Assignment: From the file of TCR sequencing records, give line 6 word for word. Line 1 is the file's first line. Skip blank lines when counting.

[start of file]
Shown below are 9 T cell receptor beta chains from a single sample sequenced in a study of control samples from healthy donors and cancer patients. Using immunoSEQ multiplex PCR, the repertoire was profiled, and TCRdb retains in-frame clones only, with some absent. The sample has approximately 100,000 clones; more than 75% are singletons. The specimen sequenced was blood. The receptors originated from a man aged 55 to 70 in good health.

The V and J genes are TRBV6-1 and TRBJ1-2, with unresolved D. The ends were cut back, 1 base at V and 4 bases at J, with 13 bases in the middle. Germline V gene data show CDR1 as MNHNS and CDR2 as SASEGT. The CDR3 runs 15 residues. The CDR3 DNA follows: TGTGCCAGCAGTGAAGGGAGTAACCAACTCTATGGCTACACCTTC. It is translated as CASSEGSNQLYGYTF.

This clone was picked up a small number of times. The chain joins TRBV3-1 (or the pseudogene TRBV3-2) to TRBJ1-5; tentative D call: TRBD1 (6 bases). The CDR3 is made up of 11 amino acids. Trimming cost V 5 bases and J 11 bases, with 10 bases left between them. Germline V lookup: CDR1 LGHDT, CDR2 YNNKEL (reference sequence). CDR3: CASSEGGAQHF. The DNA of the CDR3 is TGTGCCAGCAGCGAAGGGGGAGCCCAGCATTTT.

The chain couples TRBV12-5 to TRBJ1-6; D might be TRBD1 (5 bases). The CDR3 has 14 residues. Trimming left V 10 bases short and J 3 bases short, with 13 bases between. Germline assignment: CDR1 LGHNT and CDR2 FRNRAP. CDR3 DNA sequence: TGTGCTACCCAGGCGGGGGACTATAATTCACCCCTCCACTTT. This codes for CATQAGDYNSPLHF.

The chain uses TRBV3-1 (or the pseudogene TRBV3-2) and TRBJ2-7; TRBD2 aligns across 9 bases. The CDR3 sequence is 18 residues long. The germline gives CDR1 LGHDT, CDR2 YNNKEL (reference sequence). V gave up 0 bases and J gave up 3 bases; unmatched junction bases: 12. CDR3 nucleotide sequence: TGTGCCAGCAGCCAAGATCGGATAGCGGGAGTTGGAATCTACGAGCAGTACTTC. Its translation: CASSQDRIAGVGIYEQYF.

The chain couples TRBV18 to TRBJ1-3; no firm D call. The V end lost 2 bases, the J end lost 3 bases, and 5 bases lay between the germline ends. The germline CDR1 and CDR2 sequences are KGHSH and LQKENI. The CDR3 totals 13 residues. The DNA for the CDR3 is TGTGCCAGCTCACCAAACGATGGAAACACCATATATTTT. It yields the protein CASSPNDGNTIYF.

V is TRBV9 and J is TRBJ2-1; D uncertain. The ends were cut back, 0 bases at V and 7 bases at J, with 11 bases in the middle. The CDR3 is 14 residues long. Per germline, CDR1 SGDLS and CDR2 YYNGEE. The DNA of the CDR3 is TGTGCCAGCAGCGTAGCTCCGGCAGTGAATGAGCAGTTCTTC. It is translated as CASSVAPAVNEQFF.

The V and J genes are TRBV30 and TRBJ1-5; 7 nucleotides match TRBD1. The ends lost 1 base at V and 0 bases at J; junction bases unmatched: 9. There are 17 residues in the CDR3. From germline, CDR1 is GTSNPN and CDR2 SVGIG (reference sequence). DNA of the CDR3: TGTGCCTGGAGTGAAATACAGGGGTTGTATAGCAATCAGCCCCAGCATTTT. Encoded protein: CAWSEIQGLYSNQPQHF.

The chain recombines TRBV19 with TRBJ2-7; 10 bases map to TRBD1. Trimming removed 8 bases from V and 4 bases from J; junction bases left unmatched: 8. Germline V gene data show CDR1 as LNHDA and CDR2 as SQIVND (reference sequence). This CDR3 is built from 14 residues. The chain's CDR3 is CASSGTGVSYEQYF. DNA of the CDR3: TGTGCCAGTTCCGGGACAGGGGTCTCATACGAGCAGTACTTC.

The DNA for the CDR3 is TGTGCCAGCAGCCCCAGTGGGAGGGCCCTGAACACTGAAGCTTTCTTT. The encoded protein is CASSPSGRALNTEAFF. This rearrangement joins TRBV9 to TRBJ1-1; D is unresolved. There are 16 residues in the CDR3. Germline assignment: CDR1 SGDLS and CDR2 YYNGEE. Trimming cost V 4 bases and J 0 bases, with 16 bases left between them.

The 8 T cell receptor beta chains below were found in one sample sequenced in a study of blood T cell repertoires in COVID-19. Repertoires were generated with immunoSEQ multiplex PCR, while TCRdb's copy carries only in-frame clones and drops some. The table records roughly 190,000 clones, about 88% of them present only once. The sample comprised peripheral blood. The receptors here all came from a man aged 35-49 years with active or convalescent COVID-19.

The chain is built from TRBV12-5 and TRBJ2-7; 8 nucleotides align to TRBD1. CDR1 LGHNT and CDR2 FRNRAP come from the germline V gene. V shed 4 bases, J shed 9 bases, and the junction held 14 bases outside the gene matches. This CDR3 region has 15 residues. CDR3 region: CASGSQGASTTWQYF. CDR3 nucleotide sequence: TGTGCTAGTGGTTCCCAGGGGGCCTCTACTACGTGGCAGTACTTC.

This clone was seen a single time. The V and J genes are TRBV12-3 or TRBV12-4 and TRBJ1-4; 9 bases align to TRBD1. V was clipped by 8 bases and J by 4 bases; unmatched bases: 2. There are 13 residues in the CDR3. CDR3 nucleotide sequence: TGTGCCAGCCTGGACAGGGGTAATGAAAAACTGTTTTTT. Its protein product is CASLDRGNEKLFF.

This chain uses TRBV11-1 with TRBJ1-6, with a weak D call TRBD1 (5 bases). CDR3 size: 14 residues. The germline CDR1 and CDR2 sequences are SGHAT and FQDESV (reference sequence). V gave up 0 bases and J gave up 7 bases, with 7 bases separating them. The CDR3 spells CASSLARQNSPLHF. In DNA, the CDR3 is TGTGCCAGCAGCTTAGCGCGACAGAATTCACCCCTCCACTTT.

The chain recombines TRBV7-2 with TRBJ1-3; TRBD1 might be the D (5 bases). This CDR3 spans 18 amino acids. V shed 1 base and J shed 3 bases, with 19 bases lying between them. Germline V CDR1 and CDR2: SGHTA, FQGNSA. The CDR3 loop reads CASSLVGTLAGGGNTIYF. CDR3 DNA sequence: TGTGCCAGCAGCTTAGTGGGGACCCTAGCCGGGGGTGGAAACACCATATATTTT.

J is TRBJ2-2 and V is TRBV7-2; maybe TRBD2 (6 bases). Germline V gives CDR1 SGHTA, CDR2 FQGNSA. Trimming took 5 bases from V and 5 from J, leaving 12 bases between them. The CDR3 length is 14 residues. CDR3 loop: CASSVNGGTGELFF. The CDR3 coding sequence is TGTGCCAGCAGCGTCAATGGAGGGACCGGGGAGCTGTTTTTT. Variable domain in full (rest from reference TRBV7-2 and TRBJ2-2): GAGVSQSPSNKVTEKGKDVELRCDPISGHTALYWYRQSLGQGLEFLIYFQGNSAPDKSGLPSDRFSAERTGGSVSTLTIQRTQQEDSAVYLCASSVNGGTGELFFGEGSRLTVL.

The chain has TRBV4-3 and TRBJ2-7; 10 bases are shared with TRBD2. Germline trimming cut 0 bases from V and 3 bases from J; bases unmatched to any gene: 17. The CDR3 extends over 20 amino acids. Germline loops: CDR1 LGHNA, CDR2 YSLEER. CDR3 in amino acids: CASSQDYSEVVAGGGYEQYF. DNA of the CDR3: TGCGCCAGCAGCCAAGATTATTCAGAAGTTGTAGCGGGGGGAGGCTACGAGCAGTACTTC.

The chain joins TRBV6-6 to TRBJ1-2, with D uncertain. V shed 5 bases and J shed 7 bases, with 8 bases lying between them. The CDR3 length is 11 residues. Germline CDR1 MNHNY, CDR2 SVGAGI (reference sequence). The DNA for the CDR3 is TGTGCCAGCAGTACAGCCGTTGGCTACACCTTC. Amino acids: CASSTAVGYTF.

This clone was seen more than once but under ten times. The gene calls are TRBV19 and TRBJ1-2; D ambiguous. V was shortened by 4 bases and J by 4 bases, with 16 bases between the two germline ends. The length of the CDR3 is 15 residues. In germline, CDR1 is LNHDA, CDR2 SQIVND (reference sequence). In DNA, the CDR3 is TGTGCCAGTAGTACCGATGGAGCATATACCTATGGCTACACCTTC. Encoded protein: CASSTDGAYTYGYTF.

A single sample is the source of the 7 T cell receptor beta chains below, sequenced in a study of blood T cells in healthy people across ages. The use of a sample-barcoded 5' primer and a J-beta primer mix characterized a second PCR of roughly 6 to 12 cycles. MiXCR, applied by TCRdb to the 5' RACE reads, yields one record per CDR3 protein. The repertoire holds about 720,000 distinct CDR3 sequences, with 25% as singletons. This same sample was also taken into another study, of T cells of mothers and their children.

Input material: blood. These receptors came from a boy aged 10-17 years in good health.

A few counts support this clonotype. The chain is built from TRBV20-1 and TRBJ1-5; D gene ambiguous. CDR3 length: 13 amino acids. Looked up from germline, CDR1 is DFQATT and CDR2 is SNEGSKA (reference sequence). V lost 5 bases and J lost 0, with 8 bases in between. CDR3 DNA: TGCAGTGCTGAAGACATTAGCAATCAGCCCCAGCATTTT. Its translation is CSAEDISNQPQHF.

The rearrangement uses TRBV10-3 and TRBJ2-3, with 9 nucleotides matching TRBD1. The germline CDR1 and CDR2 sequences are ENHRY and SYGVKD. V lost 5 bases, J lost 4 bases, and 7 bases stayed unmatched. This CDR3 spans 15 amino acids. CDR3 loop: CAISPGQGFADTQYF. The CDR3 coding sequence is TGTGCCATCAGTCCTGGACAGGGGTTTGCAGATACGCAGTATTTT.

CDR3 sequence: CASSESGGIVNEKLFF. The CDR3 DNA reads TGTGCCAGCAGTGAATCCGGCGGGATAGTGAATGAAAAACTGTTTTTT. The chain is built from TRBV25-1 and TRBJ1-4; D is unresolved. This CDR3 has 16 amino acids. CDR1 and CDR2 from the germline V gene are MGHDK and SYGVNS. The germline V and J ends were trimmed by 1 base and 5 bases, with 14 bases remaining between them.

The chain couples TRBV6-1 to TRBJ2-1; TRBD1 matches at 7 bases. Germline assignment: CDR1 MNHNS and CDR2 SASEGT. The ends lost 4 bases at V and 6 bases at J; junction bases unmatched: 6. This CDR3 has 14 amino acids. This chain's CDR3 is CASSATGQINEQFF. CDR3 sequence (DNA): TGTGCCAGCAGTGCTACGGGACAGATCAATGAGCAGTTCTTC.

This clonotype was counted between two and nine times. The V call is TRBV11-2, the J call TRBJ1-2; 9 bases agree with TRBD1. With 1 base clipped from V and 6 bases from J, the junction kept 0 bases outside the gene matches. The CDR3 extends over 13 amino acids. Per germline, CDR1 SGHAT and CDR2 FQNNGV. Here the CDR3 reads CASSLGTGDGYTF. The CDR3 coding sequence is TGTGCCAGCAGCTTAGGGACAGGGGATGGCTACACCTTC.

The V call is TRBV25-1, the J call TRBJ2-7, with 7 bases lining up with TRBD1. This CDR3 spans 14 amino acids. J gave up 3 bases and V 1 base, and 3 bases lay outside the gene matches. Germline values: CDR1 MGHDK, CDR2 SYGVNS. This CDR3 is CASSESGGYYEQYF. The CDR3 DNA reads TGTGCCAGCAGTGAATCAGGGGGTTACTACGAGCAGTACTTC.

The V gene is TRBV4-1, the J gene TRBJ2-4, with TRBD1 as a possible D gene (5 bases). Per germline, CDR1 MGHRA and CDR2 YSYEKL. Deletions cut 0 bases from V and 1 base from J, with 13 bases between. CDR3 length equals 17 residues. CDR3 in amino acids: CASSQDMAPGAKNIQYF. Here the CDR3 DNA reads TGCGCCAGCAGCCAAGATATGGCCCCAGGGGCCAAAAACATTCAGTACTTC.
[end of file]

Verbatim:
The chain couples TRBV18 to TRBJ1-3; no firm D call. The V end lost 2 bases, the J end lost 3 bases, and 5 bases lay between the germline ends. The germline CDR1 and CDR2 sequences are KGHSH and LQKENI. The CDR3 totals 13 residues. The DNA for the CDR3 is TGTGCCAGCTCACCAAACGATGGAAACACCATATATTTT. It yields the protein CASSPNDGNTIYF.